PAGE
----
A £263m deal to build Iceland’s largest land-based salmon plant was announced last night. It will be located on the coast at Reyjanes, just a few miles south of the capital, Reykjavik and will use the power of Iceland’s hot springs.
Samherji, the country’s main integrated fishing company announced it had entered into agreement with HS Orka, a leading independent power generator, to develop RAS salmon farming on the Resource Park, next to the Reykjanes geothermal power plant.
Samherji Fiskeldi, the group’s aquaculture arm, said the goal is “to produce a wholesome quality product with a low ecological footprint”.
The site will have the capacity to harvest up to 40,000 tonnes of salmon in three stages over the next 11 years. That figure is 6,000 tonnes more salmon than the entire country produced last year (34,000 tonnes)
Samherji said the farm would use warm seawater from the cooling of the Reykjanes Power Plant. Samherji fiskeldi, a company within the Samherji group, has also reached an agreement with landowners for the development.
The project will consist of a hatchery, an ongrowing farm, a processing house, and service buildings.
The total investment is estimated at over ISK 45 billion (£263m). The board of Samherji says it has decided to provide funding for the first phase of the project, but it is planned to seek funding from investors for further expansion of the facilities.
The fish farming plans in the Resource Park are considered significant compared to other aquaculture projects currently being prepared in Iceland and internationally.
Work on the assessment process, licensing and design has begun and construction is scheduled to be completed next year.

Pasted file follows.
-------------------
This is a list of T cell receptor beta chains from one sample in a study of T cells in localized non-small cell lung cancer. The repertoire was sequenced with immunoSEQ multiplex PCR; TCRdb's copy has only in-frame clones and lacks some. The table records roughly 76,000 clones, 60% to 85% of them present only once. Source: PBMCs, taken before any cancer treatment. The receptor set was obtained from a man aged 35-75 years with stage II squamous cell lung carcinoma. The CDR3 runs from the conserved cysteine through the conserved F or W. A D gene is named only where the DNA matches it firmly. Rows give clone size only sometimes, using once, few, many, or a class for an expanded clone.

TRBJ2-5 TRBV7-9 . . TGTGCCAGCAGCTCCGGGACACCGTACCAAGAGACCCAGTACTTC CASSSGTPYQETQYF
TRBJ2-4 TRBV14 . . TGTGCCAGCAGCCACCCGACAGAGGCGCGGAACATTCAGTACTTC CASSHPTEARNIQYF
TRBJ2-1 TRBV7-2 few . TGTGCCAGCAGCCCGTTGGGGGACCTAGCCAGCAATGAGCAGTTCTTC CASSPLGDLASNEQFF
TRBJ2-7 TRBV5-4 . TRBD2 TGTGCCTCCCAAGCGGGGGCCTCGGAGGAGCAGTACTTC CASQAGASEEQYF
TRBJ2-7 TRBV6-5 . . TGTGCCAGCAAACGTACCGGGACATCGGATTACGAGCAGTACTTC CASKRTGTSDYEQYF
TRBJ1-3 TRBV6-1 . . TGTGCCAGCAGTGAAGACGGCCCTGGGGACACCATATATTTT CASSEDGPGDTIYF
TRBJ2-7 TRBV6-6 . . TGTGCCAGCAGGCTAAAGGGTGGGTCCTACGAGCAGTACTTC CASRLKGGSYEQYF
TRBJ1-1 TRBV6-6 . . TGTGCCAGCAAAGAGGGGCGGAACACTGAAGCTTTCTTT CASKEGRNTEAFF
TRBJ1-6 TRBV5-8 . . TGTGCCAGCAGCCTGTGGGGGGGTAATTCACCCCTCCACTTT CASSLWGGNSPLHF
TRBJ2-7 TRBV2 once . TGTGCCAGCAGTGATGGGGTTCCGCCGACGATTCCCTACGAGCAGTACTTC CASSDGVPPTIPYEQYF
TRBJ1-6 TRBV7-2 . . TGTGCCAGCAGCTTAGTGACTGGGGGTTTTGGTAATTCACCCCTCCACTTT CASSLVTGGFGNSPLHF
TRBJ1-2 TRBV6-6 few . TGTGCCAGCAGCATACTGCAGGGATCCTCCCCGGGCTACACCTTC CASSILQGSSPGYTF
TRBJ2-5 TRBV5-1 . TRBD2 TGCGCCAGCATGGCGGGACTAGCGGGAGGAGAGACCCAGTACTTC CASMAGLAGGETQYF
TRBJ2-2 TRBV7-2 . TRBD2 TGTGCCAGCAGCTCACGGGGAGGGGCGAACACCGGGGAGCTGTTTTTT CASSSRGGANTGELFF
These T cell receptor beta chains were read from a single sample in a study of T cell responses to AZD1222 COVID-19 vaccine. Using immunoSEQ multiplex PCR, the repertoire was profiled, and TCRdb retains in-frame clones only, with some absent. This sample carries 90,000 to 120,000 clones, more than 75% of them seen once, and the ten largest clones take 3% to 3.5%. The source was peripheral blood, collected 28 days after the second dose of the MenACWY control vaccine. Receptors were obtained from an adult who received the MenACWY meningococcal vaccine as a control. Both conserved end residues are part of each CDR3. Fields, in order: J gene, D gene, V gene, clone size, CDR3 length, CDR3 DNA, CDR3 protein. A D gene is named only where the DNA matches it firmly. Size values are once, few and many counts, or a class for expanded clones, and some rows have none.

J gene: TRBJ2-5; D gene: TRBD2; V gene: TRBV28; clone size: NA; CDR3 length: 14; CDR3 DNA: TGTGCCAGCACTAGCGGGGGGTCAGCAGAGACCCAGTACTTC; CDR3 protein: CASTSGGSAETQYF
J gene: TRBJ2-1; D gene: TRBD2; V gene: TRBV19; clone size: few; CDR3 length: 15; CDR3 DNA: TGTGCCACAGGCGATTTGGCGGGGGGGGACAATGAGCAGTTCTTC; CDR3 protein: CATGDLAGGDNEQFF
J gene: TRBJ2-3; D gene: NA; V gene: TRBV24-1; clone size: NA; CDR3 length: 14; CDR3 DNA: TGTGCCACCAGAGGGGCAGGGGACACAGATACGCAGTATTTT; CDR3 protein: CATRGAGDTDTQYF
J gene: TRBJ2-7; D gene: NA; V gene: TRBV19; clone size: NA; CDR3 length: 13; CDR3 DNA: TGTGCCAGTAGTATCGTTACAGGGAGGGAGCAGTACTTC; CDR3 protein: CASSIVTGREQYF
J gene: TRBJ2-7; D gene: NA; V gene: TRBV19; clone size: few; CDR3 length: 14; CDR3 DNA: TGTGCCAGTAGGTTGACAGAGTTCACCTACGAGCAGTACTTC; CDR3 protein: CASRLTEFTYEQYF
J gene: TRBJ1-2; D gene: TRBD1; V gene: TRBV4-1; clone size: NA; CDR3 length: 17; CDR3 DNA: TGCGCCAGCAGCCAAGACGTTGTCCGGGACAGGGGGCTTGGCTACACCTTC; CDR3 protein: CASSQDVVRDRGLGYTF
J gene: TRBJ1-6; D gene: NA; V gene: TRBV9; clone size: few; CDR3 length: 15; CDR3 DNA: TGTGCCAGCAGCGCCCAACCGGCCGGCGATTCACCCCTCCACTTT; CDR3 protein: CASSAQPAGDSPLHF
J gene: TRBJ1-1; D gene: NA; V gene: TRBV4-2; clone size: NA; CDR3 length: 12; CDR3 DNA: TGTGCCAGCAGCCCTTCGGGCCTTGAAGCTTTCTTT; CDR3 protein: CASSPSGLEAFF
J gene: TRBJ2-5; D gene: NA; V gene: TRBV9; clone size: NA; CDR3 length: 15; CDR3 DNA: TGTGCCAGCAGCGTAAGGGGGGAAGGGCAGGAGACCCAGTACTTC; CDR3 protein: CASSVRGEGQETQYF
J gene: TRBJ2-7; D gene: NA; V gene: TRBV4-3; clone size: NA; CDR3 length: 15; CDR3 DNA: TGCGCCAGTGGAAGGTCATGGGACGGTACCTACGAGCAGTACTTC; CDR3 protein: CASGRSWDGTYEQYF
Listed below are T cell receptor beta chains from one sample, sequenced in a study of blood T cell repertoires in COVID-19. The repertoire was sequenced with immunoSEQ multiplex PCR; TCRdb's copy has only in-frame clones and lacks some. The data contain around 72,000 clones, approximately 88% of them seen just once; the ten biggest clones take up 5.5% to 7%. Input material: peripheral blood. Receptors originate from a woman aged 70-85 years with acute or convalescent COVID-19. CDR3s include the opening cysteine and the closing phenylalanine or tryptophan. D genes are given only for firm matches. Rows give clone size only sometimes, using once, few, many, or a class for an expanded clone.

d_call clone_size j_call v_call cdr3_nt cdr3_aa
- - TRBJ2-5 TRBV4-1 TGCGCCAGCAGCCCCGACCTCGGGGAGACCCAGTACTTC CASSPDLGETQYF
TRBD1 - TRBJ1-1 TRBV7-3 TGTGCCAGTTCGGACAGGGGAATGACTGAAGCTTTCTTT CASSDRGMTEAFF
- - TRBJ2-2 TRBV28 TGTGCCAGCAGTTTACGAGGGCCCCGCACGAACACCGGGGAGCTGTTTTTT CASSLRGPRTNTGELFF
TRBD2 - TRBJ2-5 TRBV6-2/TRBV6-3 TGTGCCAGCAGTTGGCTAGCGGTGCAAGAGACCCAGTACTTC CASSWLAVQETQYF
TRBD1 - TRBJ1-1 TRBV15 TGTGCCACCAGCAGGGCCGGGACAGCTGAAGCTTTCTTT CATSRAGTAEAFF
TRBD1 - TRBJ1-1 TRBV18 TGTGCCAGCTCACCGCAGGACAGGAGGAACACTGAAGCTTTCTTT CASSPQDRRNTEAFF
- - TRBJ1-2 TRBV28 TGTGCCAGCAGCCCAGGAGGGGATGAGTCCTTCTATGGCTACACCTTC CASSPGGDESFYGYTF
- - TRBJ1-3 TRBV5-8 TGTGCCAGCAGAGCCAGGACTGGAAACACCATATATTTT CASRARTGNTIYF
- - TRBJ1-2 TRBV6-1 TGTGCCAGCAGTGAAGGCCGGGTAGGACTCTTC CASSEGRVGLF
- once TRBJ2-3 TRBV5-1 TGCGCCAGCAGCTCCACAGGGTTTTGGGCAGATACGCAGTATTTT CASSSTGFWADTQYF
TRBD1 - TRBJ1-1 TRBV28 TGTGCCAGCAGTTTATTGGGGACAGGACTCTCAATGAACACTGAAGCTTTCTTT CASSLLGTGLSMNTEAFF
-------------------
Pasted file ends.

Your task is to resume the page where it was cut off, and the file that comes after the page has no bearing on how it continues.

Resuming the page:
According to Samherji’s plans, juvenile production will start in the first phase in early 2023 and continued farming and processing of products in 2024 and 2025.
In the first phase, 10,000 tonnes of salmon will be produced, with an estimated investment of ISK 17 billion. In the second phase, 10,000 tonnes will be added, and in the third phase, 20,000 tonnes. If everything goes according to plan, the land-based farming in the Resource Park will be at full capacity in the year 2032.
Samherji fiskeldi already has some activity in the Southern Peninsula region as the company operates a processing plant in Sandgerdi, a farm in Stadur by Grindavík and a farm in Vatnsleysuströnd. In addition, the company has a salmon farm in Núpsmýri by Kópasker and a hatchery at Núpar in Ölfus.
HS Orka currently operates two geothermal power plants in Svartsengi and Reykjanes and one hydropower plant at Brú in Tungufljót in Biskupstungur. In the Resource Park around HS Orka’s geothermal power plants, a unique community of companies now uses resource streams from the power plants in their operations
Thorsteinn Már Baldvinsson, CEO of Samherji, said: “The development of land-based salmon farming within the Resource Park is the result of the utilisation of Samherji fiskeldi’s and HS Orka’s knowledge in very different areas.
“When combined, we consider it efficient to develop extensive land-based fish farming, which surely must be considered important news. These investments will also create dozens of jobs in Reykjanesbær and the Southern Peninsula region and significantly increase Iceland’s export revenues.
He added: “The board of directors of Samherji has already agreed to contribute ISK 7.5 billion to this aquaculture project to ensure the development of the first phase.
“In my opinion, it shows the confidence we have that this is the right path to the future of food production and value creation. At a later stage, we will look for more investors to ensure the complete structure of the project.”
Tómas Már Sigurdsson, CEO of HS Orka, said: “We welcome Samherji’s plans for the Reykjanes Power Plant industrial site with the aim of producing a wholesome, quality product with a low ecological footprint.
The Resource Park’s ideology is precisely to promote better resource utilisation. In this project, seawater from the Reykjanes Power Plant will be used to ensure a constant ideal temperature for fish farming.”